By Nathalie Charles, Program Manager, CinéSchool
When it comes to finding French films or TV shows for kids to watch, the number of programs available on streaming platforms in the US can be overwhelming. That’s why, each month, CinéSchool program manager and all-around film expert Nathalie Charles puts together a list of the top French content for kids and teens that is available online. While some films or series are pure entertainment, others are designed to share useful educational concepts, and more still are great for the whole family to enjoy! So, what’s on this month?
Directed by Rawan Rahim, 2015, 8 min., France-Lebanon, recommended for ages 8+ (no dialogue)
Lilou is sensitive and curious, but also paralyzed by unbearable shyness. She is given a gift that allows her to see the past of the people around her and this will suddenly bring her out of her introversion.
Do, Re & Mi
Animated preschool series, recommended for ages 3+
Do, Re & Mi are three birdie best friends who live in Beebopsburgh, a town as musical as its inhabitants. From the piano keys sidewalk to the beat-notes bushes, music is its own character in this show and it’s everywhere!
Available on Prime Video (#tip: make sure to click on “Subtitles & Audio” and select audio in French!)
The Prince’s Voyage (Le Voyage du Prince)
Directed by Jean-François Laguionie & Xavier Picard, 2019
1h18, France-Canada-Luxembourg, recommended for ages 9+
When an old monkey Prince named Laurent runs aground on an unknown shore, he is found, injured and lost, by 12-year-old Tom. Prince Laurent is then taken in by Tom’s parents, a couple of scientists who were banished from their community because they believe in the existence of other monkey civilizations. With Tom’s help, the Prince discovers a society he knows nothing about, while Tom’s parents decide to use him to prove that their theory was indeed correct …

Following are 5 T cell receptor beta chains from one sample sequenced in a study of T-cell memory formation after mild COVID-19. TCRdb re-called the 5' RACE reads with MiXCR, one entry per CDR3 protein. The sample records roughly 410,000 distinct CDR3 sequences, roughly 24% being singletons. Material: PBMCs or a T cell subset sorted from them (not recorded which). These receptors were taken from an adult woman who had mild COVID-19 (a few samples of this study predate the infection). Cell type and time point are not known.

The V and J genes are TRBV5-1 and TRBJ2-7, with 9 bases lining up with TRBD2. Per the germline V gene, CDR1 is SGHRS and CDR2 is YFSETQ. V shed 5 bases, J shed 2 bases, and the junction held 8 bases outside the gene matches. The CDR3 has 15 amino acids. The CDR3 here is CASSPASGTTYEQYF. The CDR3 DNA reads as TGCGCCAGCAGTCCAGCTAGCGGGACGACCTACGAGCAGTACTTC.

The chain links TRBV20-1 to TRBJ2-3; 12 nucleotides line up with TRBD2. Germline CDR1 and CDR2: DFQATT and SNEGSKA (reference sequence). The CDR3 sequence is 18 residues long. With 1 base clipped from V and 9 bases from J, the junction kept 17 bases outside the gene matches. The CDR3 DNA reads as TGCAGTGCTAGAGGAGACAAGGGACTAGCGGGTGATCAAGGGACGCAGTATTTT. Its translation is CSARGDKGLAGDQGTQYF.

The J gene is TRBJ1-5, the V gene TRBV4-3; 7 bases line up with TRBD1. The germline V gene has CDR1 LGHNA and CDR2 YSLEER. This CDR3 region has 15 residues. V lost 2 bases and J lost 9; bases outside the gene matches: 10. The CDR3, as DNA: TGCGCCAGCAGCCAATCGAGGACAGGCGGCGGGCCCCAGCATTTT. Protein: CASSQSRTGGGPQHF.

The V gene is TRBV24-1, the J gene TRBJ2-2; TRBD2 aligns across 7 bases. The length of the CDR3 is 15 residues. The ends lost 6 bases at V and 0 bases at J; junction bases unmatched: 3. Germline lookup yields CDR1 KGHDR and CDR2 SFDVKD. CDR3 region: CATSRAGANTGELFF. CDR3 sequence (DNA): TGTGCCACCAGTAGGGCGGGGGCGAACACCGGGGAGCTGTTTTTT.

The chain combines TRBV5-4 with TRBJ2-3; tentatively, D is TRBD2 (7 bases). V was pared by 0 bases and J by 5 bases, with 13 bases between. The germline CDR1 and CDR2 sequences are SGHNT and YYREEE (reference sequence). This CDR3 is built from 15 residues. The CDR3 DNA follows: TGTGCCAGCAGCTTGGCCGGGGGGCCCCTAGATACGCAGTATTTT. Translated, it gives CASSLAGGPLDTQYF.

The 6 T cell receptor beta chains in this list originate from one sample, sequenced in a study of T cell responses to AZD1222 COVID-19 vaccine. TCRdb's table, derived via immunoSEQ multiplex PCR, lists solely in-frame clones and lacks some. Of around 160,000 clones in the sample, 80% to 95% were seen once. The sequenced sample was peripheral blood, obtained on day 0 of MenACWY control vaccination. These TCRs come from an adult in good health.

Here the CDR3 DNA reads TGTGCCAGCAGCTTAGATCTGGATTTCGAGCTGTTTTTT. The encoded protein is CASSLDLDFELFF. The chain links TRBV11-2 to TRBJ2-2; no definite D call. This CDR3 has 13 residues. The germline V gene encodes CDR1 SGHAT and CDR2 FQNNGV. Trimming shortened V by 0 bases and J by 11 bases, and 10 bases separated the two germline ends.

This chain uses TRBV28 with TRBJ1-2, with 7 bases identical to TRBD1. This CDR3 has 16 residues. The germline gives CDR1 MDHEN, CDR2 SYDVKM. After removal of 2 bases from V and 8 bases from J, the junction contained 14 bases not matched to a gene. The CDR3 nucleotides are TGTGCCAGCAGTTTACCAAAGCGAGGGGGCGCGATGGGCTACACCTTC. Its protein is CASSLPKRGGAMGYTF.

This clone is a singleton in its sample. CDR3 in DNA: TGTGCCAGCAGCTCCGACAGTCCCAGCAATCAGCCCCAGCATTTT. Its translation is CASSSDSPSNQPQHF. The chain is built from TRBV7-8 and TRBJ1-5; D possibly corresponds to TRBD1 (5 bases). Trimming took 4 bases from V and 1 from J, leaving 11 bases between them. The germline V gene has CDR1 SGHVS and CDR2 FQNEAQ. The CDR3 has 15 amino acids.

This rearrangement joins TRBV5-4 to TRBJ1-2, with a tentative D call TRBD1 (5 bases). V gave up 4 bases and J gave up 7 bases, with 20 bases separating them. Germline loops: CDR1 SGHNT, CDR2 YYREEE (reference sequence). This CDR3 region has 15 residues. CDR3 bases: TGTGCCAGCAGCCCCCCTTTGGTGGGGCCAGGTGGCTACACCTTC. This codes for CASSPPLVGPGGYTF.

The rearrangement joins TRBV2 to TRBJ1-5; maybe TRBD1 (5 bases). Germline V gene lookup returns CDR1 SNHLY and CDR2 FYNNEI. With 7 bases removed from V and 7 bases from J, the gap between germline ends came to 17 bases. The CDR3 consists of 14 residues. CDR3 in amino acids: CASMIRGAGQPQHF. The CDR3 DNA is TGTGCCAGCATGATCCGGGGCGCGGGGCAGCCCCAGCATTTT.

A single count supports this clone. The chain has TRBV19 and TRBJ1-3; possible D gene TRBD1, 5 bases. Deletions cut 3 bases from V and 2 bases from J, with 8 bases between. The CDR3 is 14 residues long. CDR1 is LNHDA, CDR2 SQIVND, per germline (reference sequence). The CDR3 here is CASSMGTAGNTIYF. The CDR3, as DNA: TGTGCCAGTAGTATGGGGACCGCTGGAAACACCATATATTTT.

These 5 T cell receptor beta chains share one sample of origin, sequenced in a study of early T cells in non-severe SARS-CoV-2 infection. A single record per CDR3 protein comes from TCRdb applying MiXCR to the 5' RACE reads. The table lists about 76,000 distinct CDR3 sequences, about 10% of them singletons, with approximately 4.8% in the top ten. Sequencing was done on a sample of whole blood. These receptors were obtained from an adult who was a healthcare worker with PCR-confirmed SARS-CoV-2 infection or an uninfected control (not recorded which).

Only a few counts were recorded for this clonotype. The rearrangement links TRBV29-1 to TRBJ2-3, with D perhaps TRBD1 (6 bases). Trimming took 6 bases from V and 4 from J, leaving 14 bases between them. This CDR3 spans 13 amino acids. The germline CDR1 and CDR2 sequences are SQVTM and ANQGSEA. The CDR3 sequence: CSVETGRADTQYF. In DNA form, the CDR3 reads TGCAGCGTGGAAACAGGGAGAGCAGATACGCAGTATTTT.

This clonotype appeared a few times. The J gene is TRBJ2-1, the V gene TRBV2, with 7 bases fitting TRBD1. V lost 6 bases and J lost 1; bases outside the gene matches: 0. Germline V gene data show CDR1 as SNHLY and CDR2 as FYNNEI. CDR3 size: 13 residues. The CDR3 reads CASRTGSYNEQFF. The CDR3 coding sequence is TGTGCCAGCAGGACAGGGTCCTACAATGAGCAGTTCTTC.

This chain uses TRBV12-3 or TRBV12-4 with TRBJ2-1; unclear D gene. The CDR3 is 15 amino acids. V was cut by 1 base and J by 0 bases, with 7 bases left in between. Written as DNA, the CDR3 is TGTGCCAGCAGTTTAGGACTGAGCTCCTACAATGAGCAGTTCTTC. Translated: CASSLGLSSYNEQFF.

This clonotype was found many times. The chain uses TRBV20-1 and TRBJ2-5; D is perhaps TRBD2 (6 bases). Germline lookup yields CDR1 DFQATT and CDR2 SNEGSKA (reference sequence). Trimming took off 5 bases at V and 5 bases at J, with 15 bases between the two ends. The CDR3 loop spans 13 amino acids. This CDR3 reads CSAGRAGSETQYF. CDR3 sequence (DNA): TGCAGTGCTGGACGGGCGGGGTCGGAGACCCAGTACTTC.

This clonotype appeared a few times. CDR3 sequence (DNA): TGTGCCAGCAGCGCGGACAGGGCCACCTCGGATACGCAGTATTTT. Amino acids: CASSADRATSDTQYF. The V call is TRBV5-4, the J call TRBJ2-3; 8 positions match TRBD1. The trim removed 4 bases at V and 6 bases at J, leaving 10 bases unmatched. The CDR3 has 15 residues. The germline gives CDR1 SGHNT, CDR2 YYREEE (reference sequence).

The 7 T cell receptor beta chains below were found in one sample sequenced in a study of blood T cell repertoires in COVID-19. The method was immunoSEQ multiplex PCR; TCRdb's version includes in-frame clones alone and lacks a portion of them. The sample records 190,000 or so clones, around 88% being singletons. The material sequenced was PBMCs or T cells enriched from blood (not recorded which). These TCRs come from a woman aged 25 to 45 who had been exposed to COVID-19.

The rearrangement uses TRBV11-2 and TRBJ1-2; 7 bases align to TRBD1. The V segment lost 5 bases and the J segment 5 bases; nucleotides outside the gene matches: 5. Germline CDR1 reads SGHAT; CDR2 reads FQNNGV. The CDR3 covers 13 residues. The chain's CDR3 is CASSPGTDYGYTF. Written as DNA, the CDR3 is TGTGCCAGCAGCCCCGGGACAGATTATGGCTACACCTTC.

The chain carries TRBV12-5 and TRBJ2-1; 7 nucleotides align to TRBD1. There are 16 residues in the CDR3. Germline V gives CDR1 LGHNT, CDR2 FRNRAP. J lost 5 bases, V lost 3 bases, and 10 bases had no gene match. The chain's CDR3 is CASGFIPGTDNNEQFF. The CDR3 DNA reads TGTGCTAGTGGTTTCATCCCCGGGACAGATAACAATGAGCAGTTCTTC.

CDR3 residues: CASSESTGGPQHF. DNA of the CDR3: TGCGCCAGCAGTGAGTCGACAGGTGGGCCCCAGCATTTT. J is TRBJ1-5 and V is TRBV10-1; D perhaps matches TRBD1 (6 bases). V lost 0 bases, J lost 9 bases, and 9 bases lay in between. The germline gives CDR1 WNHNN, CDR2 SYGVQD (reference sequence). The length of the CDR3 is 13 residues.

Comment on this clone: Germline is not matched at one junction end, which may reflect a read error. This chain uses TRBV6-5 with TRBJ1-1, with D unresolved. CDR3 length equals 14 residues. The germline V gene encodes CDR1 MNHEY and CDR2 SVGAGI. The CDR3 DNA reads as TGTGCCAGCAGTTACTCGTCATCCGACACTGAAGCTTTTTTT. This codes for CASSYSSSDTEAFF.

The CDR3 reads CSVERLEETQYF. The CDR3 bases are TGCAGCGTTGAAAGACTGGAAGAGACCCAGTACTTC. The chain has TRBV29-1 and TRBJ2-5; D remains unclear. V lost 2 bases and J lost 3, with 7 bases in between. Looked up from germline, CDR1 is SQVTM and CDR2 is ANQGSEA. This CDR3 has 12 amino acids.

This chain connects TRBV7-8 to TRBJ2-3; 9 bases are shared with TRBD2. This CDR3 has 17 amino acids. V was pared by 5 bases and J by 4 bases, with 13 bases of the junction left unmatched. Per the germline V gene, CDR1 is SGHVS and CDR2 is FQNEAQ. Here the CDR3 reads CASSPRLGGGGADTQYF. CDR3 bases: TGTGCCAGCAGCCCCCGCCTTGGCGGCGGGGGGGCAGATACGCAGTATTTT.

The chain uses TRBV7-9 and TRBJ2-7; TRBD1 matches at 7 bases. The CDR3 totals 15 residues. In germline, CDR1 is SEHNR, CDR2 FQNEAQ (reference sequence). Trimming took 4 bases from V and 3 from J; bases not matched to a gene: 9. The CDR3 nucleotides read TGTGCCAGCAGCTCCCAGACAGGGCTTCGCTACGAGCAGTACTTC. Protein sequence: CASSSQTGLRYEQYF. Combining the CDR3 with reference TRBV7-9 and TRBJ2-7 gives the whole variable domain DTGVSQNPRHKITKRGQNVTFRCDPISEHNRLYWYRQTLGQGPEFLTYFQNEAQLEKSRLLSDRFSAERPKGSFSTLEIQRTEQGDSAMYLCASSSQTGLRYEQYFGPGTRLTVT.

Aya of Yop City (Aya de Yopougon)
Directed by Marguerite Abouet et Clement Oubrerie, 2013
1h28, France-The Ivory Coast, recommended for ages 16+
Set against the colorful and spirited backdrop of the Ivory Coast in the 1970s, Aya of Yop City is a vibrant, beautifully animated adaptation of the best-selling series of graphic novels by co-director Marguerite Abouet.
Aya is 19, and she loves her neighborhood of Yop City in Abidjan, where everyone knows each other. It’s always lively, with open markets, colorful fabrics, funky cafés and music everywhere. Her mom Fanta is the neighborhood’s most trusted healer. Her dad is a sales rep for a brewery, and certainly gets his fill of the product. While Aya has dreams of becoming a doctor, her two best friends, Adjoua and Bintou, just like to hang out and spend their evenings dancing, drinking and flirting with boys. Their ambition is to follow Plan C: Combs, Clothes and Chasing Men! But big trouble comes to town when Adjoua realizes she’s pregnant, and the baby’s father is the spoiled son of one of the richest and most feared men in the whole country. How can he possibly tell his old man?
The Extraordinary Adventures of Adèle Blanc-Sec (Les Aventures extraordinaires d’Adèle Blanc-Sec)
Directed by Luc Besson, 2010, 1h46, PG , recommended for ages 12+
The year is 1912. A 136 million-year old pterodactyl egg, housed in the Natural History Museum, has mysteriously hatched, unleashing a prehistoric monster onto the Parisian streets. But nothing fazes Adèle, when she finds a connection with the ancient bird and reveals many more extraordinary surprises.